Rhubarb?

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Japonica26

Post   » Thu Jan 05, 2012 7:44 am


I just noticed that the local shop is now stocking rhubarb and was wondering if it was suitable pig fare. The stalks obviously, not the leaves, which aren't safe for anyone...

If yes, I could include it once or twice a week to break up the monotony of their usual fare. I think they look at their food dishes and say, "Aaargh...lettuce, cilantro, cucumber, zucchini, and peppers again...are you kidding me?" (They also get the occasional bit of carrot, small serving of fruit, and the limited serves of parsley etc.)

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Lynx
RESIST

Post   » Thu Jan 05, 2012 10:35 am


I would not feed it.

Josephine
Little Jo Wheek

Post   » Thu Jan 05, 2012 11:35 am


Nope, not considered safe. Way too much oxalic acid. The entire plant is considered toxic to animals. Probably to humans, too, but the humans can handle the toxins better...

Japonica26

Post   » Thu Jan 05, 2012 7:27 pm


Thanks for the info. Whew. It's a good thing I checked with you first. :)

Jazzbox

Post   » Thu Jan 05, 2012 10:39 pm


"lettuce, cilantro, cucumber, zucchini, and peppers"

No tomato?

(Also, wondering exactly what kind of vegetable is signified by "lettuce".)

Japonica26

Post   » Fri Jan 06, 2012 4:28 am


Yeah, they get a small amount of tomato, every second day.

Lettuce = Cos (romaine) in rotation due to calcium issues it can cause in some pigs. Green oak lettuce, red oak lettuce, green coral lettuce, butter lettuce. That should be fine I thought...Am I missing something?

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pigjes
Cavy Comic

Post   » Fri Jan 06, 2012 5:33 am


Part of the oxalic acid gets broken down during cooking. Rhubarb tends to be on the cooker long, as it needs to get soft to make compote out of it. That makes it edible for humans only.

Jazzbox

Post   » Fri Jan 06, 2012 6:01 am


"Lettuce = Cos (romaine) in rotation due to calcium issues it can cause in some pigs. Green oak lettuce, red oak lettuce, green coral lettuce, butter lettuce. That should be fine I thought...Am I missing something?"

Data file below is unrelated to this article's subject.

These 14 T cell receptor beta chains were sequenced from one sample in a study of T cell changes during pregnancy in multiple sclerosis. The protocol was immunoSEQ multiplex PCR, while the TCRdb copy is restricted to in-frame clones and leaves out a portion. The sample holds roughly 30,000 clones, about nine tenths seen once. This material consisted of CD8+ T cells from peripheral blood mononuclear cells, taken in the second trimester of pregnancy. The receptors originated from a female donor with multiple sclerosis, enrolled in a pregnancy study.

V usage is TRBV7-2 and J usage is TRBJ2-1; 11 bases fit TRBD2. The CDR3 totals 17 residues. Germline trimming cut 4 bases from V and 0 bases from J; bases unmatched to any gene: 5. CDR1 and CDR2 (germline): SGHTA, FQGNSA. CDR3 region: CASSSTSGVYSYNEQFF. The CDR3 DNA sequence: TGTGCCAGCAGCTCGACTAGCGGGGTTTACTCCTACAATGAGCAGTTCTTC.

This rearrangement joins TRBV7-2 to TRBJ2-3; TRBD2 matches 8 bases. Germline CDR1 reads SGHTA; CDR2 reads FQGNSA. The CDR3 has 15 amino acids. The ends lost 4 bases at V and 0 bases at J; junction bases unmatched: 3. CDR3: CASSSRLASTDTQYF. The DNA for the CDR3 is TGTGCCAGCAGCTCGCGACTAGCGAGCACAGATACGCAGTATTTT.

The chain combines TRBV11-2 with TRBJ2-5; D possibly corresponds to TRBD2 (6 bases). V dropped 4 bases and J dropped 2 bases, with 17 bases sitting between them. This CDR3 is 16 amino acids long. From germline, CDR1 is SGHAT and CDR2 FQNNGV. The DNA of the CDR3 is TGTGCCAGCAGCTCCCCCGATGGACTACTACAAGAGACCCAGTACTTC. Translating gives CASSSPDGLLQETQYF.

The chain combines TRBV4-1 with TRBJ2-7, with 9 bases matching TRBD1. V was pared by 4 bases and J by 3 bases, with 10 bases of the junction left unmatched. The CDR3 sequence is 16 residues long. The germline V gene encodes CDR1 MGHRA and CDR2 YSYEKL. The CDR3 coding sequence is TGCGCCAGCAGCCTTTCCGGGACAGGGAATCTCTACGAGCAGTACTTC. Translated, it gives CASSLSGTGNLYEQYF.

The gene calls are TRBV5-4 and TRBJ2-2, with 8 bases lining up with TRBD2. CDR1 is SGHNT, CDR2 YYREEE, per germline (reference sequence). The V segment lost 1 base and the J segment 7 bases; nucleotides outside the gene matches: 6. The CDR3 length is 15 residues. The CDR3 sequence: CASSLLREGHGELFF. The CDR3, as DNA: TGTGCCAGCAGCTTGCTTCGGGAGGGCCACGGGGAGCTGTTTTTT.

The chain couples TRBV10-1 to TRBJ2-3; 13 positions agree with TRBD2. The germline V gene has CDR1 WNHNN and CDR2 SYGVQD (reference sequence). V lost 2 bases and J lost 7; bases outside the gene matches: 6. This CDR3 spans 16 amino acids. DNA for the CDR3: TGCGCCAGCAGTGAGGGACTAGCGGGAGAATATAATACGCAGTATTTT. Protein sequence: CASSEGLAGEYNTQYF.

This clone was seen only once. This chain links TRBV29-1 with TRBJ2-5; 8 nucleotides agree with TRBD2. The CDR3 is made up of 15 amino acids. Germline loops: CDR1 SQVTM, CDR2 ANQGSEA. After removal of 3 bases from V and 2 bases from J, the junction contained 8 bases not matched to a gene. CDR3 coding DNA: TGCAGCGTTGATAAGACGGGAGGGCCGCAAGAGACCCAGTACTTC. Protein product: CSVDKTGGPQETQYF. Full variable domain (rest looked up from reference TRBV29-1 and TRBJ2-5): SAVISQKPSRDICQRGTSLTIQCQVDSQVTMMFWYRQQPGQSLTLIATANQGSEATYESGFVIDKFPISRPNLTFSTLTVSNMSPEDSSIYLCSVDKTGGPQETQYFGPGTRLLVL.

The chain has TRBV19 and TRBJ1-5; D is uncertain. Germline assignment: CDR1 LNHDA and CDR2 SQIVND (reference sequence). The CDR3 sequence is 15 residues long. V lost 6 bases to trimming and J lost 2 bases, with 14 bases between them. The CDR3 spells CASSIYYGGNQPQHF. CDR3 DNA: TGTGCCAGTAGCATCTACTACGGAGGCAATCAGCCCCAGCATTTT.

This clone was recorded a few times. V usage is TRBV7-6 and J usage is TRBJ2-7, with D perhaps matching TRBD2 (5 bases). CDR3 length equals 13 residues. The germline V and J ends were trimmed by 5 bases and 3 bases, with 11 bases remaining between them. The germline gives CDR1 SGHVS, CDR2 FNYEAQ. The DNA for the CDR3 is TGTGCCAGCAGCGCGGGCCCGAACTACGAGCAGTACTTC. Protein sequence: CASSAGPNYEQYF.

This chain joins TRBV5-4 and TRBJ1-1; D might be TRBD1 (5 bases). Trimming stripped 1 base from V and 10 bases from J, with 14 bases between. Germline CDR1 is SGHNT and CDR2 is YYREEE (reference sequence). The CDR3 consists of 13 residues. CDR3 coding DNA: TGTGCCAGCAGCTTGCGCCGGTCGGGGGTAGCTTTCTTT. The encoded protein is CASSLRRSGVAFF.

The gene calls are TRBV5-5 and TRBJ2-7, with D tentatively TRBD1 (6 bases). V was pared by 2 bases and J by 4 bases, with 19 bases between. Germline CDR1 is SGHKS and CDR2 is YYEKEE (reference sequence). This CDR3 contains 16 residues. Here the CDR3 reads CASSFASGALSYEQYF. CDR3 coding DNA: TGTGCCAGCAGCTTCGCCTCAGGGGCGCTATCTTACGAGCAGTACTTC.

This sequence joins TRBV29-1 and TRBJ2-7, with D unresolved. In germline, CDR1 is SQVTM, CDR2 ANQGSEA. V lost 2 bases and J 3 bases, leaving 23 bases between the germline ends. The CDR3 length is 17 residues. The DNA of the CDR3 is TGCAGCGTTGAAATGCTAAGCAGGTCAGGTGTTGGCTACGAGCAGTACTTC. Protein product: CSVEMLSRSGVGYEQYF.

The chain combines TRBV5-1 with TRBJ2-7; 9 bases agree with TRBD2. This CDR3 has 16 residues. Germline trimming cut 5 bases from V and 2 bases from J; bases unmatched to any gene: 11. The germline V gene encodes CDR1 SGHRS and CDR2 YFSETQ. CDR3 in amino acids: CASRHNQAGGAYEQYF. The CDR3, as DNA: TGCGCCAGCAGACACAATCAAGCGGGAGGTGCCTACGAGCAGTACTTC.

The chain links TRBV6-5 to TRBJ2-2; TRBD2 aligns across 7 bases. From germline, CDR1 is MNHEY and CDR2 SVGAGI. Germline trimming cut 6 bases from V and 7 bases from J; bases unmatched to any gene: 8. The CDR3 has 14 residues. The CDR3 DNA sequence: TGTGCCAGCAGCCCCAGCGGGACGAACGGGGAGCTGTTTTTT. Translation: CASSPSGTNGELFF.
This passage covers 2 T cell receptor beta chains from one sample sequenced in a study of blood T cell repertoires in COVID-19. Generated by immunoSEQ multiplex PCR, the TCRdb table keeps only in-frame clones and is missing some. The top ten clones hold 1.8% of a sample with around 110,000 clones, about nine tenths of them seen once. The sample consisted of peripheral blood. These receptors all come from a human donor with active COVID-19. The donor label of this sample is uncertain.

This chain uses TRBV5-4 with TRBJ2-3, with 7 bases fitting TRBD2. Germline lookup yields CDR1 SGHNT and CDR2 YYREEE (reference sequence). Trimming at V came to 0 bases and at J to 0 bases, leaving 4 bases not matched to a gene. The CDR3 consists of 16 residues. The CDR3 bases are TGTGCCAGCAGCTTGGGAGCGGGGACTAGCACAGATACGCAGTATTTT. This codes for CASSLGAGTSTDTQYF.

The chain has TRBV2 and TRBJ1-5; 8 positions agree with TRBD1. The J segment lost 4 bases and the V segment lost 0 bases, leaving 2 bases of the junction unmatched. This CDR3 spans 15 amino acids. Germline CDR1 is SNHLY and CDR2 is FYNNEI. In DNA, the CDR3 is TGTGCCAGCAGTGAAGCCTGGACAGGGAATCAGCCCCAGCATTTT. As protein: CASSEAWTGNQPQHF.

It is a terminological question. Where I am, the word "lettuce" signifies iceberg lettuce and nothing else. "Lettuce cos" is never heard, although romaine is very common. The reason why I asked for the clarification is because, as you probably know, iceberg lettuce, specifically, is harmful for guinea pigs. So that was my concern.

Japonica26

Post   » Fri Jan 06, 2012 7:09 am


"It is a terminological question. Where I am, the word "lettuce" signifies iceberg lettuce and nothing else. "Lettuce cos" is never heard, although romaine is very common. The reason why I asked for the clarification is because, as you probably know, iceberg lettuce, specifically, is harmful for guinea pigs. So that was my concern."

No worries. I know all about the iceberg thing. I was just being thrifty with my typing by putting all the green leafy items that are 1) allowable and 2) not "greens" under "lettuce."

"Romaine" is never mentioned here. It's known as Cos. One of those expat things I had to learn when the locals look at me like I have two heads for asking for an item with terminology that is just not used here. ;)

Pigjes...yeah, I was never a fan of rhubarb as a youngster but like it very much in my ahem, more mature years. Strawberry-rhubarb muffins. Stewed rhubarb. Mmm. Oh well, the pigs can look on in envy. :)

bpatters
And got the T-shirt

Post   » Fri Jan 06, 2012 8:53 am


I don't think iceberg is harmful for pigs, it's just not helpful. There are very few nutrients in it, for people or for pigs.

Jazzbox

Post   » Fri Jan 06, 2012 9:13 am


http://www.guinealynx.info/fave.html says:
"Iceberg lettuce is best not offered guinea pigs; it is low in nutrients and according to some people, could cause loose stools if given in excess."

I am pretty sure that I have read that the oxalic acid content of iceberg lettuce is unacceptably high. I will have to check my books here. If it were the case that the only "harmful" property of iceberg lettuce is that it is essentially "crunchy water" with no nutritional value, then there could not, by definition, be any harm in feeding it to guinea pigs - as long as they got sufficient nutrients from the rest of their diet.

Raz

Post   » Sun Jan 08, 2012 2:03 pm


I have eaten raw rhubarb in the past and didn't suffer any ill effects. You do need to dip it in sugar first though. I wouldn't give it to a guinea pig though.

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Tracy

Post   » Fri Jul 14, 2017 8:28 am


I just learned rhubarb can be deadly for pets and now believe that's what killed my little Kiwi at a Boston Pignic years ago. I saw someone adding a pink-stemmed veg into the girls' piggy pen, and saw Kiwi eating some. I thought it was Swiss Chard (which I believe is OK) and didn't know anything about the dangers of rhubarb. I suspect the person just brought some veggies from her garden that day and also didn't know. And ultimately her death is my fault -- for bringing piggies to a potentially dangerous event and for not noticing something was wrong until seconds prior to her last breath. I'm posting as a HUGE WARNING: Do not feed rhubarb!! Here's a link of dangerous plants with images: https://www.littlethings.com/common-deadly-plants/ Wish I knew this years ago. RIP, little Kiwi... I'm so sorry.

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Lynx
RESIST

Post   » Fri Jul 14, 2017 10:31 pm


This makes me wonder if my chicken who suddenly had respiratory issues (trouble breathing) and died might have eaten something bad in the garden (several of those plants are in my garden). Usually plants that are bad for you taste bitter or in some other way are unappetizing.

I am sorry about your guinea pig.

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